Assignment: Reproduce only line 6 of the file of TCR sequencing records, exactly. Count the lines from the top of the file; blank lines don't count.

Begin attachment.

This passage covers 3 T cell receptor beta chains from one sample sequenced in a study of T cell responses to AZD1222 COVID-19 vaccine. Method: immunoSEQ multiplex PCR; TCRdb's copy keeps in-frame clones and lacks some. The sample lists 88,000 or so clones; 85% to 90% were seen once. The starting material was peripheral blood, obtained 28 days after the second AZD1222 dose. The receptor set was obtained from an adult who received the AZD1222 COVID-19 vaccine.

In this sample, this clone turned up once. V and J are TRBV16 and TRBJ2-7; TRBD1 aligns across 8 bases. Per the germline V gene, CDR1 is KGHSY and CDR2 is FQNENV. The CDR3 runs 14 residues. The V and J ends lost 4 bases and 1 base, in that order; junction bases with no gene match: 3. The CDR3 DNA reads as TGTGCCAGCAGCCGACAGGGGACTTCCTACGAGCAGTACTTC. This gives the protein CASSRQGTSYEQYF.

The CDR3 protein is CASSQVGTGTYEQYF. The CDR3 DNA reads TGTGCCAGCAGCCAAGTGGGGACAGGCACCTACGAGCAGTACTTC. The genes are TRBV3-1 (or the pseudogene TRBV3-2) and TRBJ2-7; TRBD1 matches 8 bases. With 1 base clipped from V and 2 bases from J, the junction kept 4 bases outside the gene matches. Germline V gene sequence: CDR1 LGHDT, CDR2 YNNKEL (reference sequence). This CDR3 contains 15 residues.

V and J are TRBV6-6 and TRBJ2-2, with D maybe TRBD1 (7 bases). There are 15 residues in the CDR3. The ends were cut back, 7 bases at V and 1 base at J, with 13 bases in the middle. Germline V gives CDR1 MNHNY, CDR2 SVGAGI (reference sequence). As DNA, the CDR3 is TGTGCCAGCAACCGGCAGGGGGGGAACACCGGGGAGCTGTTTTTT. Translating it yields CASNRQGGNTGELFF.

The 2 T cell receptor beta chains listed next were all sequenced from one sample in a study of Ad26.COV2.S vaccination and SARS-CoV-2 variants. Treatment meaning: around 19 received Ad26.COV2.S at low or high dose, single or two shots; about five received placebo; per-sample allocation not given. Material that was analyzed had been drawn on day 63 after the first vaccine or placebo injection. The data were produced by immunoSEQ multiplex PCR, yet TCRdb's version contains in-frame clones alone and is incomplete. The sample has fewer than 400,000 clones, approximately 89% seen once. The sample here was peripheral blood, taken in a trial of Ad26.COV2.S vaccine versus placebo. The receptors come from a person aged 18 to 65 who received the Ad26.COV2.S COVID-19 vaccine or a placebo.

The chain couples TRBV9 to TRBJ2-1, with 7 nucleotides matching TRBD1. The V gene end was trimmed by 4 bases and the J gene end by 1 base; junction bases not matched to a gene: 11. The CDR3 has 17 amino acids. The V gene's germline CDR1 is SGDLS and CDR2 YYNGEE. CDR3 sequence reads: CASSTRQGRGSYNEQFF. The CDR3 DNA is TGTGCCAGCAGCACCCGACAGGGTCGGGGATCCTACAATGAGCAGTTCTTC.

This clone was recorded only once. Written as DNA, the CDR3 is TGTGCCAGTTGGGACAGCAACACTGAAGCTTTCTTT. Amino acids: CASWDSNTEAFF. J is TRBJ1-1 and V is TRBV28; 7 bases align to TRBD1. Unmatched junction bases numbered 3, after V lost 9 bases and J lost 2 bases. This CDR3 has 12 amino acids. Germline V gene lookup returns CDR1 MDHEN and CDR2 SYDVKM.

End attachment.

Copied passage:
The chain couples TRBV9 to TRBJ2-1, with 7 nucleotides matching TRBD1. The V gene end was trimmed by 4 bases and the J gene end by 1 base; junction bases not matched to a gene: 11. The CDR3 has 17 amino acids. The V gene's germline CDR1 is SGDLS and CDR2 YYNGEE. CDR3 sequence reads: CASSTRQGRGSYNEQFF. The CDR3 DNA is TGTGCCAGCAGCACCCGACAGGGTCGGGGATCCTACAATGAGCAGTTCTTC.